• Duration: 10 days
    • Region: Skardu, Gilgit Baltistan

    It’s the granddaddy of all mountains in Pakistan; the singular reason why many people decide to travel to the country in the first place. At 8611 meters, K2 is the second-highest mountain in the world and without a doubt one of the greatest adventures we can think of.

    K2 is not an easy mountain to get to. Located at the far end of the Baltoro Glacier, which is 63 km long, the return trip to K2’s Base Camp takes over 2 weeks to finish.  You WILL need to go with a tour agency if you want to trek to K2. No one can survive 2 weeks on the glacier on their own; a good team will be your most valuable resource.

    Make no mistake: this trek is not for newbies and will require grit, determination, and a passion to complete. If you should undertake the hike though, you will be able to see the highest mountains in Pakistan and some of the most awe-inspiring alpine scenery in the world


    Best Day Hikes in Pakistan

    For those days when you just need a shot of nature. 


    5. Margalla Hills

    orange and purple sunset at margalla hills islamabad
    The Faisal Mosque as seen from Margalla Hills!
    • Difficulty: Easy (unless you go in summer)
    • Duration: 2-6 hours
    • Region: Islamabad

    It’s handy that there’s actually an extension of the Himalayas right on the doorstep of Islamabad. Chances are you will start your Pakistan backpacking adventure in either Lahore or Islamabad, so why not get into some of the best hiking tracks in Islamabad?

    Islamabad, Pakistan’s planned capital city, is where you’ll catch your first glimpse of the mighty Himalayas and where you can head off into the mountains for some easy day hikes that you don’t even need a proper hiking backpack for.

    The hills are a world away from the bustling city and a haven for nature, from birds to trees, it’s packed full of beautiful scenery. The views of the city from the vast hills are truly something else…

    There are 6 marked trails into the Margalla Hills National Park – unoriginally titled Trail No. 1, 2, 3, 4, 5 and yes, 6. The most popular is Trail No. 3, which is very short, steep – you’ll be at a nice viewpoint in 30-45 minutes of hiking. 

    Actually, there’s been a trend for health and fitness amongst the locals of Islamabad in recent years, so you’ll probably get to mingle with people escaping the city on these trails. The hiking trails crisscross each other, so building your own longer hike is a good option when the longest of them only takes about 2 to 2.5 hours – measly by Pakistani hiking standards, but definitely not bad when they’re so close to the city!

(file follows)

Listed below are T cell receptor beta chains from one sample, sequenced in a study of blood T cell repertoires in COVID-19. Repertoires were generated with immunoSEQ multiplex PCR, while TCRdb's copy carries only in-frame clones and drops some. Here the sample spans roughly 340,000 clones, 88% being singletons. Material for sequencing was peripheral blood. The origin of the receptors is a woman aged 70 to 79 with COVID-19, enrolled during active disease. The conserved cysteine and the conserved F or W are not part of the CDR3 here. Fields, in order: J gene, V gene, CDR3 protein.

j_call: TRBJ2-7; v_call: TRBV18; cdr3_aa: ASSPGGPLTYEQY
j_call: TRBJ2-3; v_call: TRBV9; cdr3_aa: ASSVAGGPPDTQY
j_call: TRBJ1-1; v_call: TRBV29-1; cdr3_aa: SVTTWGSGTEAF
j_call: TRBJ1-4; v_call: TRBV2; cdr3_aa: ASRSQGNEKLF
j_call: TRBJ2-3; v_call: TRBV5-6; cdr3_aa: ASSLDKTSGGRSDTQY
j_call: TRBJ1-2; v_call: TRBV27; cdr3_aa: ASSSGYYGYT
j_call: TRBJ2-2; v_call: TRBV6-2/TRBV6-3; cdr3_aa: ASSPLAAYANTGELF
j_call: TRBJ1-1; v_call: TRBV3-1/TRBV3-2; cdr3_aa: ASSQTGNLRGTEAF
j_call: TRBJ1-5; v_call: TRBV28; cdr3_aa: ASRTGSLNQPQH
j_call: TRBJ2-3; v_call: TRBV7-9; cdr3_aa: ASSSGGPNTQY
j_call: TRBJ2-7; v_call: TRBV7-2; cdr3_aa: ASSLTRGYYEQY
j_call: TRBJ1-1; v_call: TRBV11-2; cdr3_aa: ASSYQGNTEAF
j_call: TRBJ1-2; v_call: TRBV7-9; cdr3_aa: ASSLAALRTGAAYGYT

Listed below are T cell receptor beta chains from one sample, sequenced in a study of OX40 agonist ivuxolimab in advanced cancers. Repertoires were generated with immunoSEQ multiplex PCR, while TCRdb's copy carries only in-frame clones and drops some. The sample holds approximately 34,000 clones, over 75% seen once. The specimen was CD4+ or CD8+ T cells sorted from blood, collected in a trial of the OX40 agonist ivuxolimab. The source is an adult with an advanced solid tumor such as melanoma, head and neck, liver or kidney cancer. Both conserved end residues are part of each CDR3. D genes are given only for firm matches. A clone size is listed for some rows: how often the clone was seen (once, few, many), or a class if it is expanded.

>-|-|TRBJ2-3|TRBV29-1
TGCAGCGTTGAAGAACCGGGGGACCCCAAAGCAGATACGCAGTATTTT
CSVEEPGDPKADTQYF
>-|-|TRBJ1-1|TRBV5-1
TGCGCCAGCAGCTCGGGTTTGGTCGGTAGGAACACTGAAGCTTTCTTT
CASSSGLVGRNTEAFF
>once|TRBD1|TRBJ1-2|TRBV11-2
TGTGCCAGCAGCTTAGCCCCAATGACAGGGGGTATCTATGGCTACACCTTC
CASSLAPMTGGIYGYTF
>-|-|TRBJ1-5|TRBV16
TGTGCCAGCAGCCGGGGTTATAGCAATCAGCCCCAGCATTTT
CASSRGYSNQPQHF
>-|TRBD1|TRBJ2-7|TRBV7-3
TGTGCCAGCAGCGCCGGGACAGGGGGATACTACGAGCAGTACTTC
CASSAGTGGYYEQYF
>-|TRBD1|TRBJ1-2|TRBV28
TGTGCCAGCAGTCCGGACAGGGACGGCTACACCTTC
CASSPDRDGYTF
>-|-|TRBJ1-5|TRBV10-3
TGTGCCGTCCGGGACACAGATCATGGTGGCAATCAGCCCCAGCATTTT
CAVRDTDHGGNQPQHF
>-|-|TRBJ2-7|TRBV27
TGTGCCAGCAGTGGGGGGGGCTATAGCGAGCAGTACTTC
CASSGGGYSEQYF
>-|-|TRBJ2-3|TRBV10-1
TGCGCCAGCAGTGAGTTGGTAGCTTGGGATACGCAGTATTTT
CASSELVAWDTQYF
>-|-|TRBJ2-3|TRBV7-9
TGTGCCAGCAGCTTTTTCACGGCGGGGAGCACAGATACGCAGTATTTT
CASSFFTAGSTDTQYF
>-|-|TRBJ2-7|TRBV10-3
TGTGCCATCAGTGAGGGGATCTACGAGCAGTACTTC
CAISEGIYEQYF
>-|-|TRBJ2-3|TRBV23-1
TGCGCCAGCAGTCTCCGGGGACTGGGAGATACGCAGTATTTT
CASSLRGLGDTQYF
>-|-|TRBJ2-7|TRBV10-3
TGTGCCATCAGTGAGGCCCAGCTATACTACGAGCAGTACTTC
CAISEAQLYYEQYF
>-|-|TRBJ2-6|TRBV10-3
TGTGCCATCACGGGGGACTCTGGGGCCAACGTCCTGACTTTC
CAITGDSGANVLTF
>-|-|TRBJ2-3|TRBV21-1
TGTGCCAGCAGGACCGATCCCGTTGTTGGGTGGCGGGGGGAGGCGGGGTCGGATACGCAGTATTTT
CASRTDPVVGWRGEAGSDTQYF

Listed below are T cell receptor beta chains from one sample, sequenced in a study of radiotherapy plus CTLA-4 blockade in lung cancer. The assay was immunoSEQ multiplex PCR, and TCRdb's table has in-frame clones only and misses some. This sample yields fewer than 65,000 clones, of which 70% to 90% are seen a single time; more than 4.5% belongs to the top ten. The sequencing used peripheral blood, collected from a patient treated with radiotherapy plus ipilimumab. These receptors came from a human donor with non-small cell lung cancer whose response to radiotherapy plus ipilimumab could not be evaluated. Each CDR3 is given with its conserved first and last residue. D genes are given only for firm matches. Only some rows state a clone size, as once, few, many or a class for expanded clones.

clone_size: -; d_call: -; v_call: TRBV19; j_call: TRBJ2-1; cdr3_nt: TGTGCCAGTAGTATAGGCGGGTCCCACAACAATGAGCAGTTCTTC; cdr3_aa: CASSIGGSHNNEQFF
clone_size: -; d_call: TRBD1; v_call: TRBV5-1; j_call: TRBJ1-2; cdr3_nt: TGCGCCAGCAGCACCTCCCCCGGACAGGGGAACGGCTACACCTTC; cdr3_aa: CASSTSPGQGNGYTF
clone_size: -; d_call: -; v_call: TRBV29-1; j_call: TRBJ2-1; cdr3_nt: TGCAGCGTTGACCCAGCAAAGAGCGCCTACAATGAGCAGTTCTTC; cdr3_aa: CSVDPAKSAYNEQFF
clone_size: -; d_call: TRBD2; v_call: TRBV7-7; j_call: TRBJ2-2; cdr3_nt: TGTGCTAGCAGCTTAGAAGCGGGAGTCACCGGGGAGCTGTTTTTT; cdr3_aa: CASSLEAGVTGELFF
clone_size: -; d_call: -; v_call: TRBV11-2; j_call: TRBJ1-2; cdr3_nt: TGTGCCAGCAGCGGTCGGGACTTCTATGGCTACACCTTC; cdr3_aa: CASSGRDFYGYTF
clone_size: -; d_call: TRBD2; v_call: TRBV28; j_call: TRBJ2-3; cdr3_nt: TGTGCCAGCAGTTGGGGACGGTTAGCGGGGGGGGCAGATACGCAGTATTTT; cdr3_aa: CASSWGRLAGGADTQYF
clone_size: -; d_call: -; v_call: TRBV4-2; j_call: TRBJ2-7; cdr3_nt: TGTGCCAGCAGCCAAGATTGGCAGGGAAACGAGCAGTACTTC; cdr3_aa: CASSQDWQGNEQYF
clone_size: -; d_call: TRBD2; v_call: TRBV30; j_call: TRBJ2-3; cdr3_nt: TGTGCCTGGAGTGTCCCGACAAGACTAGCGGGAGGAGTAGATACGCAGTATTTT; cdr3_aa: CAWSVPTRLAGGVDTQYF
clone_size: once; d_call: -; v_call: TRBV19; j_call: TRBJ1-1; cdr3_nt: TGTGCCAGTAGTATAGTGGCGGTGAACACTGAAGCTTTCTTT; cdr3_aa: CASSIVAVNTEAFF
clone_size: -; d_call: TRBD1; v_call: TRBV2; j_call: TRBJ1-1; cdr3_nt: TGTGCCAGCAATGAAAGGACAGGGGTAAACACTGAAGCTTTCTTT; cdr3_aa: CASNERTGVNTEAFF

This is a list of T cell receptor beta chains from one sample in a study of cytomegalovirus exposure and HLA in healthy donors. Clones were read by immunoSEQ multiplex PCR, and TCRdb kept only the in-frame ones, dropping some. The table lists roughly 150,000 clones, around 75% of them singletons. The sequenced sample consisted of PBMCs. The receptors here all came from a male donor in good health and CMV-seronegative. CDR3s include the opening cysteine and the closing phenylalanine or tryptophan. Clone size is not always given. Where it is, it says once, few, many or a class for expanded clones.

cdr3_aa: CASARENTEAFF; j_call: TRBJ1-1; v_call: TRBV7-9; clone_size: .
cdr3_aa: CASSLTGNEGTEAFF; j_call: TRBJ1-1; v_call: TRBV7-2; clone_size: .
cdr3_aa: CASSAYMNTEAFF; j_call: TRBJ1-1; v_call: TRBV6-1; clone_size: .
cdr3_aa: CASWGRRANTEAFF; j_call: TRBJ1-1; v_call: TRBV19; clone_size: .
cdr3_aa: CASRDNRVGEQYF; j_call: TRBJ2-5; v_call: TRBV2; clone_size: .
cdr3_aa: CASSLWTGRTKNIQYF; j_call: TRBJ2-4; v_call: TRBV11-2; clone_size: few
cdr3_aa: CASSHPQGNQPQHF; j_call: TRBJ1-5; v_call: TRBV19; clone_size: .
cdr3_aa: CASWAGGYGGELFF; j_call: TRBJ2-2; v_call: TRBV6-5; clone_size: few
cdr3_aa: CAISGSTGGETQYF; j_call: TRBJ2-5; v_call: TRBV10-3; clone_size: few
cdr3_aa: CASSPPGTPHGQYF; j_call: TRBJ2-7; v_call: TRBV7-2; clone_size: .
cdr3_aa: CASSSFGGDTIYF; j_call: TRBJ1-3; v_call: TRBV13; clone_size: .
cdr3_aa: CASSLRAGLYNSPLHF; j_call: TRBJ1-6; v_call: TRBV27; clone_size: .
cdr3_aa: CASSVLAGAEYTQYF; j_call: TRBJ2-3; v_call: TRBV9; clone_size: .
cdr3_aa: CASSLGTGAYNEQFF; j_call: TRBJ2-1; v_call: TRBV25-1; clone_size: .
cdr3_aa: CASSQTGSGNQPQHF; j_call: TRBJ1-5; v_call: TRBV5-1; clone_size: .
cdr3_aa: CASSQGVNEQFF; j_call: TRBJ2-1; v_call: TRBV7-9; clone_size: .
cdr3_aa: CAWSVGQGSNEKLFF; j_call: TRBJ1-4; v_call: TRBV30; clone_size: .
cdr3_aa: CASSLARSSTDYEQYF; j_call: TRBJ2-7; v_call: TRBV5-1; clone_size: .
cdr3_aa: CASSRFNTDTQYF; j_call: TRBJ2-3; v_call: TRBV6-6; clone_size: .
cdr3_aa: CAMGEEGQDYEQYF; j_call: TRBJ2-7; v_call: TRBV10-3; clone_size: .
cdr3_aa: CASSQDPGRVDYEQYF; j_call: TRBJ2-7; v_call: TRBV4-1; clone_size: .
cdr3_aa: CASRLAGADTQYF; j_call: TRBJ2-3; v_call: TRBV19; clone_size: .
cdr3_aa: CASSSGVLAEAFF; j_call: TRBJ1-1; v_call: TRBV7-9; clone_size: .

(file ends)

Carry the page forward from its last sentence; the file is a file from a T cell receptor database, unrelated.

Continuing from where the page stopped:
6. Dunga Gali-Ayubia Track

    expanisve forest view of ayubia national park
    Not bad for somewhere relatively close to Islamabad!
    • Difficulty: Easy
    • Duration: 2-4 hours
    • Region: KPK

    This one is better known as the ‘Pipeline Track’ since it follows the route of an important water pipeline that used to service the historic hill station of Murree. That’s convenient because it now offers an easy hike from Dunga Gali to Ayubia within Ayubia National Park. 

    Think fresh pine forests and stunning scenery and you wouldn’t be far wrong… For those who are less keen on scrambling up mountains and camping in the middle of nowhere, this one might be a bit more up your street

    This easy 5km hike is popular with Pakistani tourists. So put your best selfie face on because you’ll probably get asked for a zillion of these when the route is popular in summer. It’s very close to the country’s capital, just a couple of hours’ drive northeast. Good to do en-route to the further northern reaches of Pakistan if you can spare the time.


    7. Miranjani

    the woods of the Miranjani Track best hikes in pakistan
    Photo: Saadbinshahbaz (Wikicommons)
    • Difficulty: Easy
    • Duration: 2-3 hours
    • Region: KPK

    North of the Pipeline Hike is another hill station town, Nathia Gali, to the east of Abbottabad. From this former colonial hill station, you can walk just 2 to 3 hours to the summit of a nearby mountain, Miranjani. 

    The track up what is a hill by Himalayan standards begins at the Nathia Gali Bazar and passes through the serene Dagri Naka mountainous region, you’ll hike through lush and chill pine forests surrounded by subtropical evergreen forest.

    It’s not a challenging hike, but it is easy to get to and offers some pretty great views. There are places to stay in Nathia Gali too. If you want to visit a hill station in Pakistan, this is a good option as it’s nowhere near as crowded as Murree in summer – in my opinion though, you’re mad to go to Pakistan in the summer! Though summer is a perfect reason to travel to Pakistan.

     You will notice many places in this area have the word ‘gali’ in their name, which means basically ‘valley’ and is characteristic of this small region north of Islamabad called Galiyat.


    8. Passu to Borith Lake

    view of borith lake from above
    The magical, and WARM, Borith Lake.
    • Difficulty: Easy
    • Duration: 3-4 hours
    • Region: Hunza, Gilgit Baltistan

    Passu is probably my favourite place in Pakistan, although honestly, it’s tough to pick as I also love Karimabad, Deosai, The Fairy Meadows and a string of other truly special places… OK, OK, back to Passu! Passu is a village famous for the Passu Cone mountains and an Indiana Jones-esque bridge crossing a raging river…

    Passu is found in the Hunza Valley, a remote area where the mountain scenery is truly stunning. This intermediate difficulty day hike begins at a (normal) bridge over the very short Passu River, passing the restaurant Glacier Breeze – from here you can see the impressive ridge of the Karakoram range, an amazing sight… Looking back after a few metres further up is equally amazing, where Passu looks like an oasis and the jagged mountains pierce the sky.